In response to a letter accusing the Pope of heresy on the Four Last Things ...

Dear Jennifer,

Thanks for the letter and enclosure you sent me a while back. In them you suggested a dialogue about the popes John Paul II and Benedict XVI. You also implied that perhaps they were not popes at all.

Your main problem was that they emphasised universal salvation and thereby effectively denied all the Church’s doctrine about sin and the need for redemption from it.

You took issue with the idea that “hell is not God’s initiative”; that souls send themselves to Hell.
My response is not going to be sophisticated, I’m afraid. I think that if you want to find texts to hang the popes with, you can find them. I have plenty of texts that people have sent me that do this, if you ignore all the other evidence. Taken in context, and in a spirit of docility, they are not for me a source of impossible dilemmas.

The Second Vatican Council asks us to give an assent of our intellect and will the frequent and clearly expressed teaching of the Pope. You complain that texts you have seen are doctrinally unclear. Seek clarification from the official doctrinal pronouncements and teachings of these same popes, and especially the Catechism, which John Paul II intended as an authoritative text.
Another key point is that it is the CCC that is in the hands of all the faithful now. I had never before read the extracts you sent me, and I doubt many others have. But I have many times consulted and studied the CCC. It seems to me the most natural place for a Catholic to go to find out what the Church (or its errant leaders, if you prefer) is saying.
I do not find it unclear on these matters.

You say that John Paul II and Benedict XVI give us a religion where man is not free. I say the same of the religion you seem to propose in your letter. You suggest that man is not free because he is forced to go to Heaven whether he likes it or not.

Well, I typed in Hell in a search engine for the Catechism and this is what I got:

1035 The teaching of the Church affirms the existence of hell and its eternity. Immediately after death the souls of those who die in a state of mortal sin descend into hell, where they suffer the punishments of hell, "eternal fire." The chief punishment of hell is eternal separation from God, in whom alone man can possess the life and happiness for which he was created and for which he longs.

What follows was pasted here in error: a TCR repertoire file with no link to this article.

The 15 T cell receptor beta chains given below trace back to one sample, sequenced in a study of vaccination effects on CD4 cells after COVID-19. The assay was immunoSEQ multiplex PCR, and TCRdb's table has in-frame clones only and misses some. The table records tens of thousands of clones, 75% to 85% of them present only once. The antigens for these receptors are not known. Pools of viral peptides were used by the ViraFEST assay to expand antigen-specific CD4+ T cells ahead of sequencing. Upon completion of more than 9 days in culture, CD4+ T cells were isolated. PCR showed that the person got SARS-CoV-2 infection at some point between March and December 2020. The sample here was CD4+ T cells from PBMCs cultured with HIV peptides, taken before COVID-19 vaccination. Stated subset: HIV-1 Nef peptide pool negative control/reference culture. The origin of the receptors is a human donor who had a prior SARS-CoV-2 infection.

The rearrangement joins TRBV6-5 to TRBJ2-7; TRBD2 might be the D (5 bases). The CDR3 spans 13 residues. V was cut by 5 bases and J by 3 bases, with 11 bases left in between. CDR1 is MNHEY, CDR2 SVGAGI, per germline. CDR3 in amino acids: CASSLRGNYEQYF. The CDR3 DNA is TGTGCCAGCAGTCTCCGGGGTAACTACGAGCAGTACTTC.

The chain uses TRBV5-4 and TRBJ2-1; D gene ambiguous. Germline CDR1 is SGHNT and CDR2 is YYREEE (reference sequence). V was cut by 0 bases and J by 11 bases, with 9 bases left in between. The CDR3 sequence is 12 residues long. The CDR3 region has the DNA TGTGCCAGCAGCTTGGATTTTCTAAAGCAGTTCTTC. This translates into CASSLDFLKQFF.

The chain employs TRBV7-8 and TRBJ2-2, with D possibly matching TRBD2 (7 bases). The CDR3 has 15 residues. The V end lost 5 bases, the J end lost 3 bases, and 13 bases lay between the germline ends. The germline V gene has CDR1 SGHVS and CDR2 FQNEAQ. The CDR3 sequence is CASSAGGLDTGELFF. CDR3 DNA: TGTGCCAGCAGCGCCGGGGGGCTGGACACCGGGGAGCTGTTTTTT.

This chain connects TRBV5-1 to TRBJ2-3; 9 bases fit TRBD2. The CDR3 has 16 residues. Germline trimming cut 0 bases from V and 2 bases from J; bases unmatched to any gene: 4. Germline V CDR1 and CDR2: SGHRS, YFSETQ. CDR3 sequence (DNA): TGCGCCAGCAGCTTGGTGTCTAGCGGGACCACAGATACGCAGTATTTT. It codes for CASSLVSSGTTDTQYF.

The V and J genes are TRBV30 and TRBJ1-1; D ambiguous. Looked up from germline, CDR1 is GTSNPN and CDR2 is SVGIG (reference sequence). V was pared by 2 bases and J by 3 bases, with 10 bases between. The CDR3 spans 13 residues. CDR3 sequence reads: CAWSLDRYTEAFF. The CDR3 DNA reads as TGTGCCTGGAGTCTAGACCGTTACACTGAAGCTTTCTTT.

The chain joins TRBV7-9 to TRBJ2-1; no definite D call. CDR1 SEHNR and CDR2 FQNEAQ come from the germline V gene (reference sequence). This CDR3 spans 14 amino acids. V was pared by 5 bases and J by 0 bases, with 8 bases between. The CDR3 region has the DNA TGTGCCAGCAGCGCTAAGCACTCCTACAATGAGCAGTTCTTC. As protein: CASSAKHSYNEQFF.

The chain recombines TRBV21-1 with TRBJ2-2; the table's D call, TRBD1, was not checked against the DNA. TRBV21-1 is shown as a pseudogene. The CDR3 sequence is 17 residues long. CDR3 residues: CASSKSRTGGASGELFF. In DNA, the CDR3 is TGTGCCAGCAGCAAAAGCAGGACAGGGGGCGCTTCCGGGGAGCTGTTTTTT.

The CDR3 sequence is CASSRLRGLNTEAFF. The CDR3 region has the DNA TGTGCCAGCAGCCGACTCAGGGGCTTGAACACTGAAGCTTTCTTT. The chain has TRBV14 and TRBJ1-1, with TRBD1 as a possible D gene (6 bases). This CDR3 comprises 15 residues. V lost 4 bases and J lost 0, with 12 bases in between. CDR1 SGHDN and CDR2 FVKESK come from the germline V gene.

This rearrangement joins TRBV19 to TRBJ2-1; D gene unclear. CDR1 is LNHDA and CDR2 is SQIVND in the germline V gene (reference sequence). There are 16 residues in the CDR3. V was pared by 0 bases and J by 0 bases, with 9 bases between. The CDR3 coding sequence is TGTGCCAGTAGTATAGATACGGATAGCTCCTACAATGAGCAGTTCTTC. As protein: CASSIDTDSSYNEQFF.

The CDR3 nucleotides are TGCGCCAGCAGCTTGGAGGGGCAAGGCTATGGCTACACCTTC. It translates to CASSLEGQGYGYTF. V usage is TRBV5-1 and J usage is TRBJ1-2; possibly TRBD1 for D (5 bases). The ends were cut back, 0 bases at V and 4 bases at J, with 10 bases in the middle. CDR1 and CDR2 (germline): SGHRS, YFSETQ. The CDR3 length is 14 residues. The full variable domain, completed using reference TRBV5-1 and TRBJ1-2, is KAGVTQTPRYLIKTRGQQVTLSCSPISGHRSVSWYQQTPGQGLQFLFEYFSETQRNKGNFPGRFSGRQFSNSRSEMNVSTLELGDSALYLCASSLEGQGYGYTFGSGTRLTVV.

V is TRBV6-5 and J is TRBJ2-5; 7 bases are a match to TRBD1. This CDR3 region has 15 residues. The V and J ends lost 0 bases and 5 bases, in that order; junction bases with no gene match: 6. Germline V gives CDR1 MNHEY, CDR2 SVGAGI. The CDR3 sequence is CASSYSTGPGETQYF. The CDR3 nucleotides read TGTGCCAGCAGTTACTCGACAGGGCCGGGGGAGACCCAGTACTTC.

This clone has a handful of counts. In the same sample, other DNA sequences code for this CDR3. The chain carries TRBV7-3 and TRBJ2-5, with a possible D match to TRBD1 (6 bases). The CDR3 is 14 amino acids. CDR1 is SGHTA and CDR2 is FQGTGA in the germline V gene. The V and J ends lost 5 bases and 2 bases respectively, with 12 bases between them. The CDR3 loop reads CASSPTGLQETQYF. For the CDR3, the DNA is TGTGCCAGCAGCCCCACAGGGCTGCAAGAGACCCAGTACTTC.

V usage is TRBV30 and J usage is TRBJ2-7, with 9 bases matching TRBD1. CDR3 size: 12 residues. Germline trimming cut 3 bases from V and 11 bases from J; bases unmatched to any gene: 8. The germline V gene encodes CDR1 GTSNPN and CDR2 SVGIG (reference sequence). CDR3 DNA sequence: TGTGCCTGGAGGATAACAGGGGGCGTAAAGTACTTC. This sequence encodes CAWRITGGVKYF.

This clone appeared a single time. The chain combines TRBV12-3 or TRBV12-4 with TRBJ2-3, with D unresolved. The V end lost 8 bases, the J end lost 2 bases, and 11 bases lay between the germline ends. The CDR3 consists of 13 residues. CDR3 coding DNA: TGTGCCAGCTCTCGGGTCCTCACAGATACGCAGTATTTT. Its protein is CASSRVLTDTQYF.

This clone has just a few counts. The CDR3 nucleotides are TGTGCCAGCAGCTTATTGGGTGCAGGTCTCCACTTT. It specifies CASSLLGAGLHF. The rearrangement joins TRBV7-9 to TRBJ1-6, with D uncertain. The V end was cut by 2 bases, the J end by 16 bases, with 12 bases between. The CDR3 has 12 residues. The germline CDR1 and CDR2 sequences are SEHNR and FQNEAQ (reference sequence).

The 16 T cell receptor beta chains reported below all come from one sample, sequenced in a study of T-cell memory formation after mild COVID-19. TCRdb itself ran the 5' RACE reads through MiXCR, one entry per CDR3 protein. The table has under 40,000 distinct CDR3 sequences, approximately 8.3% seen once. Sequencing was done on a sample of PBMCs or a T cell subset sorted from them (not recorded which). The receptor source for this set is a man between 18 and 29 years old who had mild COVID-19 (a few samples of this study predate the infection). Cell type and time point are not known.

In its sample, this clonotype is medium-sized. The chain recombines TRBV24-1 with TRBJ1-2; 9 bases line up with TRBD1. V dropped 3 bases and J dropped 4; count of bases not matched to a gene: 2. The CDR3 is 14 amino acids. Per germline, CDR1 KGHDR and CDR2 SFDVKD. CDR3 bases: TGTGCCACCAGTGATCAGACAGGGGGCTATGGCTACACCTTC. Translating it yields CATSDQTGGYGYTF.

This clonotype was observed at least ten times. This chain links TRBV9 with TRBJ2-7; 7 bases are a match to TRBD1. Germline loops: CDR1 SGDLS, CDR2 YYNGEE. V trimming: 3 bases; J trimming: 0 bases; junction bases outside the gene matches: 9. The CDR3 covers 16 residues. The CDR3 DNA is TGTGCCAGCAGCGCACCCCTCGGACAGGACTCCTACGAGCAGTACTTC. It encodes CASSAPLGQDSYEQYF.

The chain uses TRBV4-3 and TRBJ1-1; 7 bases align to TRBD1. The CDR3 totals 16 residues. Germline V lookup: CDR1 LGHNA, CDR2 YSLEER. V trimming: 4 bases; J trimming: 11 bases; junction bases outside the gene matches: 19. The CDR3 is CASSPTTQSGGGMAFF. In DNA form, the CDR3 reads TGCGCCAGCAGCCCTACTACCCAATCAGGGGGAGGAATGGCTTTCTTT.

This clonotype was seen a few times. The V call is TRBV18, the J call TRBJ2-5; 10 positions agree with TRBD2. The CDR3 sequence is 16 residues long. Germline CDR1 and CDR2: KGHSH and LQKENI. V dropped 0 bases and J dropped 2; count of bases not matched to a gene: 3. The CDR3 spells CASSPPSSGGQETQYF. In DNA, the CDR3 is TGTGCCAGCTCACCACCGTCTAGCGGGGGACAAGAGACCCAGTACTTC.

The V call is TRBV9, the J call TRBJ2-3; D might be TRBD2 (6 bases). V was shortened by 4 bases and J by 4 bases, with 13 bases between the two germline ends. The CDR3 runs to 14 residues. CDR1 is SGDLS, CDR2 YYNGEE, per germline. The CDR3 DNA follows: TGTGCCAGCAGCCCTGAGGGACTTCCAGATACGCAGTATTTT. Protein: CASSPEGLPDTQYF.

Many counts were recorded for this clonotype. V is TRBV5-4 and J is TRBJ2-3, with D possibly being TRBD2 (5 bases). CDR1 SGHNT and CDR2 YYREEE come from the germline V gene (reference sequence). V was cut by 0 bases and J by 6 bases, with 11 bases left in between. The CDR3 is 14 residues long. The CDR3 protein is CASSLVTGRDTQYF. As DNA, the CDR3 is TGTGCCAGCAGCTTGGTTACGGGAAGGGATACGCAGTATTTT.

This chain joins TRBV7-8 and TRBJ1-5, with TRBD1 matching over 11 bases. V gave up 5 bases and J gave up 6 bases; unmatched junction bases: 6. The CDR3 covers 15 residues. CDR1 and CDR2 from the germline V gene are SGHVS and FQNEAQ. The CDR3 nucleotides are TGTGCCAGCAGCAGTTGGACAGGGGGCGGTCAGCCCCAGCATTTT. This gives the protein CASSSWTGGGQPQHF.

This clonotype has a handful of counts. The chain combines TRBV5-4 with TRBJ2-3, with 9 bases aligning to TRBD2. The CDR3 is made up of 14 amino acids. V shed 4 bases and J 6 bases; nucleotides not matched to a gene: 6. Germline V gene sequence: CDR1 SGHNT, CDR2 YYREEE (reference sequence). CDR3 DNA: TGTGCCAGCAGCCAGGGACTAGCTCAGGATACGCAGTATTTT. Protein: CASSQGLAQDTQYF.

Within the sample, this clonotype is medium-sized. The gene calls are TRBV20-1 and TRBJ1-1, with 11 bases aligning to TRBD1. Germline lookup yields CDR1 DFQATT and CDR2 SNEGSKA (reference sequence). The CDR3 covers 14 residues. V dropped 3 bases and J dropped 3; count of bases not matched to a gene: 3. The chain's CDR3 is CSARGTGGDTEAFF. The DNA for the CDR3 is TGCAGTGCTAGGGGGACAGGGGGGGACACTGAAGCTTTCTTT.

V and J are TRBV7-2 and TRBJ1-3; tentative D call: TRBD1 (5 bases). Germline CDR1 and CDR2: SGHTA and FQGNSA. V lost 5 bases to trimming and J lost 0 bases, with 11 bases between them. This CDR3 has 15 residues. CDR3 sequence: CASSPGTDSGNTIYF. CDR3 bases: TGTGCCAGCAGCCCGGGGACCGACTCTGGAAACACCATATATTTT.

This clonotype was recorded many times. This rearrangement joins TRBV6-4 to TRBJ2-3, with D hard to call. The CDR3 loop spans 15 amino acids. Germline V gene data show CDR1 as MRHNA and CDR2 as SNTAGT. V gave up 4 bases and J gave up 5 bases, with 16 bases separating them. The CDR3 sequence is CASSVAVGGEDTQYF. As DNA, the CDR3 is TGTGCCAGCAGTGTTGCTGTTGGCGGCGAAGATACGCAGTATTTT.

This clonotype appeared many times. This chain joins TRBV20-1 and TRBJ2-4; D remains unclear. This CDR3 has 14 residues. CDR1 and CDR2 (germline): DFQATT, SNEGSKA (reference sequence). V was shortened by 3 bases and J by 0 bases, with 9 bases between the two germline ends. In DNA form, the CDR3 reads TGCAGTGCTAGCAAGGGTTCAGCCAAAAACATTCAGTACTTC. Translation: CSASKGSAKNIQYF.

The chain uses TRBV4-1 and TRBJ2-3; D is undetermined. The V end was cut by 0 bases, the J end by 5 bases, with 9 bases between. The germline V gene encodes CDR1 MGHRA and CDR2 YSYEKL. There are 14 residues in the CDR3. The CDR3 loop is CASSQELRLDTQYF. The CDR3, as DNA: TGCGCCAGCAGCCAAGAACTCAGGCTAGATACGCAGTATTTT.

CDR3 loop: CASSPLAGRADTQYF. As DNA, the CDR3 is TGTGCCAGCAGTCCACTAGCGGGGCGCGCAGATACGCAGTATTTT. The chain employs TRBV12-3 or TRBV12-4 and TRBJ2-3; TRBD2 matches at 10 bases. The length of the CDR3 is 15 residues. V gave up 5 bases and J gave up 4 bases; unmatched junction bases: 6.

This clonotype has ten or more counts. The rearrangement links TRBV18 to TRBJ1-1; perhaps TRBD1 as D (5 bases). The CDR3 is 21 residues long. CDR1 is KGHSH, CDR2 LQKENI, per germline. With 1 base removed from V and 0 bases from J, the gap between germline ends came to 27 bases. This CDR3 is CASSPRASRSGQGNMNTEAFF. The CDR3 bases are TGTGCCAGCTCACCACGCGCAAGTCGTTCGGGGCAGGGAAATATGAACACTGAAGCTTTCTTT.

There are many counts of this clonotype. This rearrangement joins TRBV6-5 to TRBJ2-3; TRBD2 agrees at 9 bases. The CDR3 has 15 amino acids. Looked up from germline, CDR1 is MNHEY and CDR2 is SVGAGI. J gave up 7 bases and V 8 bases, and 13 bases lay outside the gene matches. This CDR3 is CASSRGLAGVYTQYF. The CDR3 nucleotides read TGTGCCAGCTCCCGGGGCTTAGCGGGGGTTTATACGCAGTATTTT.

Does God take the intiative on damnation? No, says the Catechism:

1037 God predestines no one to go to hell; for this, a willful turning away from God (a mortal sin) is necessary, and persistence in it until the end. In the Eucharistic liturgy and in the daily prayers of her faithful, the Church implores the mercy of God, who does not want "any to perish, but all to come to repentance":
Father, accept this offeringfrom your whole family.Grant us your peace in this life,save us from final damnation,and count us among those you have chosen. (Roman Canon)

What is mortal sin, any way? What does the same book say?

Well, there are all the classic definitions of full knowledge and full consent etc, as well as gravity of matter, but then the Catechism also speaks of our freedom to chose everlasting hell, by our un-repented rejection of God through sin:

1861 Mortal sin is a radical possibility of human freedom, as is love itself. It results in the loss of charity and the privation of sanctifying grace, that is, of the state of grace. If it is not redeemed by repentance and God's forgiveness, it causes exclusion from Christ's kingdom and the eternal death of hell, for our freedom has the power to make choices for ever, with no turning back. However, although we can judge that an act is in itself a grave offense, we must entrust judgment of persons to the justice and mercy of God.